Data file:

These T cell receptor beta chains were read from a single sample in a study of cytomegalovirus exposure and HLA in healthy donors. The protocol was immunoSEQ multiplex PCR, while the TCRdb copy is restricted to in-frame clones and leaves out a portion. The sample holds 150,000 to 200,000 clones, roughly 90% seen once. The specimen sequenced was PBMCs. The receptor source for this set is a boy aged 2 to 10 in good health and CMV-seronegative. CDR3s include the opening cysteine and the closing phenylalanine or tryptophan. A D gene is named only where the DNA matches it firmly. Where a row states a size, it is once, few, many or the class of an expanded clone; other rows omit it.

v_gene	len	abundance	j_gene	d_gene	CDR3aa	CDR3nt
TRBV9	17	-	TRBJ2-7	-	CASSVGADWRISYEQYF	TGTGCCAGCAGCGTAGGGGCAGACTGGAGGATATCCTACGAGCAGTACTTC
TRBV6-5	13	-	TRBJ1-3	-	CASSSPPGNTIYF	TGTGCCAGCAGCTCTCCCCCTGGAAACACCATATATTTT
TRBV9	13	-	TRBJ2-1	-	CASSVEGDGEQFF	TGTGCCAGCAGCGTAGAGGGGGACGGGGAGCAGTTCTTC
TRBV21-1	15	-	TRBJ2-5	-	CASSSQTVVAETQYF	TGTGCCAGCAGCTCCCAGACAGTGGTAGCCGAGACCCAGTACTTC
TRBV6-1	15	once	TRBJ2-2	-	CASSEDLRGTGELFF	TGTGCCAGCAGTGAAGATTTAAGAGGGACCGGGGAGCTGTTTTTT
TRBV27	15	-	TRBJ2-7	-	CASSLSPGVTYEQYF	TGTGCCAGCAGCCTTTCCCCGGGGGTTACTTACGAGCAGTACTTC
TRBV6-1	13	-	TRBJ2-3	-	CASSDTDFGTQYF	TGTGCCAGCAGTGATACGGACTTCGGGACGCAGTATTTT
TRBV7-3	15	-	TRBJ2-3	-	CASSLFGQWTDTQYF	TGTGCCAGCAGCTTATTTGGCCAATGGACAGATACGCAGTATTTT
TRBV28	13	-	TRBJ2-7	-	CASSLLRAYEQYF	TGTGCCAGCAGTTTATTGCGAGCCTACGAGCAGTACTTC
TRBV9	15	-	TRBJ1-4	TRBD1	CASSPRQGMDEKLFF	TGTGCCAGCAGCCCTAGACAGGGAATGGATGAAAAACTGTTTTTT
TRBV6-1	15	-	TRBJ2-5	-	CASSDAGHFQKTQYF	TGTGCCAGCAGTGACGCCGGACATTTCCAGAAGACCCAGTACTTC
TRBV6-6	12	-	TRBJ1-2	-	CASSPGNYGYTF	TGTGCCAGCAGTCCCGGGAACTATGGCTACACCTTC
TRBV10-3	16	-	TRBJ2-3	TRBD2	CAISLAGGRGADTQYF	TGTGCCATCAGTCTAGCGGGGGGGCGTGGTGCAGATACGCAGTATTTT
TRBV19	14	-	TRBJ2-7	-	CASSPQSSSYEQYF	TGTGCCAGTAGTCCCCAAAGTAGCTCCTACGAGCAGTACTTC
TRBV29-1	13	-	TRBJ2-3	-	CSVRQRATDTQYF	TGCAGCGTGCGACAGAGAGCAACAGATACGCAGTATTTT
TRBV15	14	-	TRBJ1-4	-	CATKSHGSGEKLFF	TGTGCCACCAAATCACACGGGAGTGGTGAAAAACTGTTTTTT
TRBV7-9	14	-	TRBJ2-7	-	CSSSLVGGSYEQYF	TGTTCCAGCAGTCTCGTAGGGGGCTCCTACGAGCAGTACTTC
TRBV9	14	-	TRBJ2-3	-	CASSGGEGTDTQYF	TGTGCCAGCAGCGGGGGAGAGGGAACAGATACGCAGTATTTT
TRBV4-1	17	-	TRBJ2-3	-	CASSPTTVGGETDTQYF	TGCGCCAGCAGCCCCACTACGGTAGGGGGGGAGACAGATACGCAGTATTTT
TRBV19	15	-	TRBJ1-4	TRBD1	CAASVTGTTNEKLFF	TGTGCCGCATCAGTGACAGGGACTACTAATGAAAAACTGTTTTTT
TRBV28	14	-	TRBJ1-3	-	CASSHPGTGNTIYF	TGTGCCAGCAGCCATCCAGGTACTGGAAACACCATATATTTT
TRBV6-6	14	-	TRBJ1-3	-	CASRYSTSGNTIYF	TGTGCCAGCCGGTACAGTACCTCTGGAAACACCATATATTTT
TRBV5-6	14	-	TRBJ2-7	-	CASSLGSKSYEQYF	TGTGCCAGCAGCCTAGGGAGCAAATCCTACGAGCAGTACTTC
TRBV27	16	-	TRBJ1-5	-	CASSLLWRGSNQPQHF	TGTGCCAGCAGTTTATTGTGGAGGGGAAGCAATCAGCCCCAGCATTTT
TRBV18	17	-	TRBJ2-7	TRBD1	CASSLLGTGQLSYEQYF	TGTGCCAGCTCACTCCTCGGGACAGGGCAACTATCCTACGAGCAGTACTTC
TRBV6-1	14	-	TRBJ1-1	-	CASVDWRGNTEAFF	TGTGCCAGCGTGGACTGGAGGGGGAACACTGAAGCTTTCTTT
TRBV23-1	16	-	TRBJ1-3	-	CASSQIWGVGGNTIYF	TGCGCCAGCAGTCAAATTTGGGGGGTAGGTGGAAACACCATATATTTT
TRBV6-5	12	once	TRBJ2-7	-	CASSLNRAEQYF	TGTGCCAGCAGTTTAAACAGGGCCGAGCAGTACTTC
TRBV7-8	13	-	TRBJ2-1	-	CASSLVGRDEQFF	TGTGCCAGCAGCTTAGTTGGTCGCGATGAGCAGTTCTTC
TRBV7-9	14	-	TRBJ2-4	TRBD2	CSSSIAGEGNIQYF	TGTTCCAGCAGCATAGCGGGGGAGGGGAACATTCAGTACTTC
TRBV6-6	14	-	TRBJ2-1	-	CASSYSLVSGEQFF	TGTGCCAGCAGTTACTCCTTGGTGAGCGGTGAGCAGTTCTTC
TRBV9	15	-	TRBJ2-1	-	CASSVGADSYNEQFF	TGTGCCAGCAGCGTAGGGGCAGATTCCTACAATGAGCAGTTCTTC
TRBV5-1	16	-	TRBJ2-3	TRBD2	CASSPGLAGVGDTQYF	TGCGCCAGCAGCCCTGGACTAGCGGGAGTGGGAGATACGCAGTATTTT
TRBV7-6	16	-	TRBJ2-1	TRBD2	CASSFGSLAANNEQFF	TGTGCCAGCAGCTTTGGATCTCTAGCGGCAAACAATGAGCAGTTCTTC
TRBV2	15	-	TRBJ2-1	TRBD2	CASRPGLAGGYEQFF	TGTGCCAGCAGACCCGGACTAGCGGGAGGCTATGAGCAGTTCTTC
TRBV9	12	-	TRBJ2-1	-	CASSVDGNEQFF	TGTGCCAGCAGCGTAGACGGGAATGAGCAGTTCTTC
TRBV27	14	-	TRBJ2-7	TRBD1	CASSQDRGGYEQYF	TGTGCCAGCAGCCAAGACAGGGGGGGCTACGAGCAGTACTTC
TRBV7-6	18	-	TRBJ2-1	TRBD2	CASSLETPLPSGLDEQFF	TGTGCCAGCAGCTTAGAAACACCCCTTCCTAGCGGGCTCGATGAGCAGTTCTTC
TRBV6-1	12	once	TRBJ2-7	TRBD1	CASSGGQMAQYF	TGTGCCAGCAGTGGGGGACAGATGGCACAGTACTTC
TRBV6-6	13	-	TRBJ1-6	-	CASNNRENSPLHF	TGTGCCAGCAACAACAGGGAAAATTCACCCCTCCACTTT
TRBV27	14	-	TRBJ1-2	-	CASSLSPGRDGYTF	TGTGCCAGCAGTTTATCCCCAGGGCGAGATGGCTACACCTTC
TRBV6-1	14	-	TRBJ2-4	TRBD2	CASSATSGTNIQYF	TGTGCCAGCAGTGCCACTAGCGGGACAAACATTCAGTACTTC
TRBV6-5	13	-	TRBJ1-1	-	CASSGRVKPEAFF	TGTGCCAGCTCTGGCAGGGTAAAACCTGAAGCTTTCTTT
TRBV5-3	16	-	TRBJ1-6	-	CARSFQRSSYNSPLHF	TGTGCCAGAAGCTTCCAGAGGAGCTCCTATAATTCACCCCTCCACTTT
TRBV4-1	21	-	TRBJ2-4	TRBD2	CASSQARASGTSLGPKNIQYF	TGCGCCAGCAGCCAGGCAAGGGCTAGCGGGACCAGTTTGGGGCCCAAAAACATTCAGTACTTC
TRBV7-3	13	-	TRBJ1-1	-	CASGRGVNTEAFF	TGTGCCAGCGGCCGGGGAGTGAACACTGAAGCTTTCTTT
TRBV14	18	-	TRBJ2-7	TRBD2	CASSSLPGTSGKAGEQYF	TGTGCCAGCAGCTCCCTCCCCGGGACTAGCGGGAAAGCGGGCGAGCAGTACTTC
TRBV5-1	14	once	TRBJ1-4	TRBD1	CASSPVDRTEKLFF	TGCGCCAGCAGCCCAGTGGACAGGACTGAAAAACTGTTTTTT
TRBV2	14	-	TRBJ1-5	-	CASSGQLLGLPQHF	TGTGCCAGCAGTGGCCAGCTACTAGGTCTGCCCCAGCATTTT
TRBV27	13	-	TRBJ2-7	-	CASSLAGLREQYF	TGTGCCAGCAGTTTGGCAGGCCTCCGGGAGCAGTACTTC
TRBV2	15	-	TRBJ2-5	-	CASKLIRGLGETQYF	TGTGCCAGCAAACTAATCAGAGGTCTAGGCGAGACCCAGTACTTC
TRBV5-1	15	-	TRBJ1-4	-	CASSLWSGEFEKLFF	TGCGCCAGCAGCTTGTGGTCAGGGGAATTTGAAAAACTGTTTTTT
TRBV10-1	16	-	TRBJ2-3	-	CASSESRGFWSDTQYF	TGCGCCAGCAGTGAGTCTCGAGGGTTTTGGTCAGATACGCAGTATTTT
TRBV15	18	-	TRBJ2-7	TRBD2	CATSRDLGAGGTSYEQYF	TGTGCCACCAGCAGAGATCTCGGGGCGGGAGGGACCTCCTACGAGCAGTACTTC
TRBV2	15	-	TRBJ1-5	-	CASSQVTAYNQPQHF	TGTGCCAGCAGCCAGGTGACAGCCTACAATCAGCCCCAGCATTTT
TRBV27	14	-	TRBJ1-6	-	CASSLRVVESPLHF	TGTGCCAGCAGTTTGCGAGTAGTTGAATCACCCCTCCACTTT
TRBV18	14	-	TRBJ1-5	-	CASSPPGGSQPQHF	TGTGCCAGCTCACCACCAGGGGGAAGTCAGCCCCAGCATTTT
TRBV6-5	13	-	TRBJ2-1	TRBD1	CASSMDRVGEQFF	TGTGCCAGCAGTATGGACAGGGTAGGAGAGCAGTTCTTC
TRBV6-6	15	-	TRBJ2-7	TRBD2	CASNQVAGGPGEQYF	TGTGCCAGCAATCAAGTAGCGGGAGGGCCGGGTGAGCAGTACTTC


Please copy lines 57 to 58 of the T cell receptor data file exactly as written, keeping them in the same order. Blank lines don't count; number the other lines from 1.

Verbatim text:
TRBV2	15	-	TRBJ1-5	-	CASSQVTAYNQPQHF	TGTGCCAGCAGCCAGGTGACAGCCTACAATCAGCCCCAGCATTTT
TRBV27	14	-	TRBJ1-6	-	CASSLRVVESPLHF	TGTGCCAGCAGTTTGCGAGTAGTTGAATCACCCCTCCACTTT